The French reggae beat

By Cecelia Campbell-Livingston Observer staff reporter

Friday, July 05, 2013

Print this page Email A Friend!

This is the fourth in an eight-part series on reggae summer festivals around the world.

For four days (July 24-27), the city of Bagnols-sur-Cèze in Southern France, will be dominated by Jamaican culture with the Garance Reggae Festival.

Antoine Jamet, a Garance spokesperson, spoke to Splash about its progress after 24 years.

"When the festival took place in Paris in 1989 it was for one night only, an indoor show at Bercy venue. Capacity was around 17 000 persons," he said.

According to Jamet, since 2010 the show's concept has changed.

"The four days attract more than 50,000 people each year. Two stages, one for sound systems and another one for live bands."

This year, there is a new feature on opening night -- a tribute to sound system culture with 'Chinese Man, Inna Sound System Style'.

A clash of the titans pits Jamaican 'sound' Killamanjaro against French veterans Soul Stereo and Rootical Warriors.

The live segment also has a special segment. There will be a tribute to singer Jacob Miller who died in a motor accident 33 years ago in Kingston at age 25.

Inner Circle, the band Miller fronted, are part of this salute. So too musician Addis Pablo, son of dub visionary Augustus Pablo. Who produced much of the singer's early work.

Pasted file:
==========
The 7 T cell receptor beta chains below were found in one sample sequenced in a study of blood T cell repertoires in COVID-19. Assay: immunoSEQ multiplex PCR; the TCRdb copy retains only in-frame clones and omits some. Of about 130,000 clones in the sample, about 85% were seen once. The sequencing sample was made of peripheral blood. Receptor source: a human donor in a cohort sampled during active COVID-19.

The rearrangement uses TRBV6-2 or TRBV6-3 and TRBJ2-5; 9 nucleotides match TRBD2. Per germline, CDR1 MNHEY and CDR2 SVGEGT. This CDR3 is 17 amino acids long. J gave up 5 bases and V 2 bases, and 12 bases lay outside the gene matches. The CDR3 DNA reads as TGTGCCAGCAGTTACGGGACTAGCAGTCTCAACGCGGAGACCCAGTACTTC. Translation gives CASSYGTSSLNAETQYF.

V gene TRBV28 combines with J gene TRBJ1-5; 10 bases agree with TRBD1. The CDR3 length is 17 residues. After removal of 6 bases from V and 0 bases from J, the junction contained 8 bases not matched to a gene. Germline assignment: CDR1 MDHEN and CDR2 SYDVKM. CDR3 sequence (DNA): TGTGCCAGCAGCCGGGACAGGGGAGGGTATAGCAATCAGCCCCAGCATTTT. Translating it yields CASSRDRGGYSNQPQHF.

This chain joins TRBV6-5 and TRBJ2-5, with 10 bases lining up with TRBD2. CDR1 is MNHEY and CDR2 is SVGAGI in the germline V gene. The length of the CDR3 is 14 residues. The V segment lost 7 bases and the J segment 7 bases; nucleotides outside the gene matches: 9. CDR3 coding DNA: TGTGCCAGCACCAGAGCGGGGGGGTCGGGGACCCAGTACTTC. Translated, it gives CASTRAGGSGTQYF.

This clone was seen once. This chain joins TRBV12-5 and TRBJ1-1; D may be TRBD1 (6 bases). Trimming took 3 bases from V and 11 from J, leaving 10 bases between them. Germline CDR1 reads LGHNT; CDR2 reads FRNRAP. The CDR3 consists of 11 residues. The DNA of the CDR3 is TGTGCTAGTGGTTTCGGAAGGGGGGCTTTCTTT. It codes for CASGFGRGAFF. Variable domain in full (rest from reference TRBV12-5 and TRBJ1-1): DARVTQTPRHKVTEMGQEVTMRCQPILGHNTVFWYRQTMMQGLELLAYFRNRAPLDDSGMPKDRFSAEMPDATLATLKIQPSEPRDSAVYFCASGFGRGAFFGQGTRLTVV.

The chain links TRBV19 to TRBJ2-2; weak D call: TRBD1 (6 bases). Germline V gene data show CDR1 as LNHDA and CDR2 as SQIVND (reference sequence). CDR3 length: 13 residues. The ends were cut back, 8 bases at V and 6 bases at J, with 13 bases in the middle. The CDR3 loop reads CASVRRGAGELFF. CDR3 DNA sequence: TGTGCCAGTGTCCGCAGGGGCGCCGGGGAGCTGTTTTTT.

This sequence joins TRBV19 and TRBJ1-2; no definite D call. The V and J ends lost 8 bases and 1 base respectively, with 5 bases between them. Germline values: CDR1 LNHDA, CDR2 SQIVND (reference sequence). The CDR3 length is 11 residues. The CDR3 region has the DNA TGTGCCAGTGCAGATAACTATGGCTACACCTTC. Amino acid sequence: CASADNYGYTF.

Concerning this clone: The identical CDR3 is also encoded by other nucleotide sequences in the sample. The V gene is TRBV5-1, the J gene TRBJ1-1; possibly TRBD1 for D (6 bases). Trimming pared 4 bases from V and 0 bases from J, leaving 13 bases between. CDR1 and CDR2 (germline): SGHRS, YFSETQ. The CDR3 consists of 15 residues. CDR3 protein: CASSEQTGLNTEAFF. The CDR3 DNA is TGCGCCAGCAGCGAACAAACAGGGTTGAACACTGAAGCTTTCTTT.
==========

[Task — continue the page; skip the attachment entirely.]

Steel Pulse, Sizzla, Ky-Mani Marley, Ini Kamoze, Anthony B, Cornell Campbell and Don Carlos are also on the Garance 2013 card.

Jamet says booking artistes has got easier but it is not always smooth sailing.

"Some of them have a good/serious management and/or agent, so of course it's easier to deal with them especially when they already are on tour in Europe."

Bagnols-sur-Ceze is a small city with about 15,000 residents. During the Garance festival, Jamet says the population grows substantially.

"Which it is of course really good for the local economy; shops, hotels, food etc."




1. We welcome reader comments on the top stories of the day. Some comments may be republished on the website or in the newspaper � email addresses will not be published.

2. Please understand that comments are moderated and it is not always possible to publish all that have been submitted. We will, however, try to publish comments that are representative of all received.

3. We ask that comments are civil and free of libellous or hateful material. Also please stick to the topic under discussion.

4. Please do not write in block capitals since this makes your comment hard to read.

5. Please don't use the comments to advertise. However, our advertising department can be more than accommodating if emailed:

6. If readers wish to report offensive comments, suggest a correction or share a story then please email:

7. Lastly, read our Terms and Conditions and Privacy Policy

comments powered by Disqus



Today's Cartoon

Click image to view full size editorial cartoon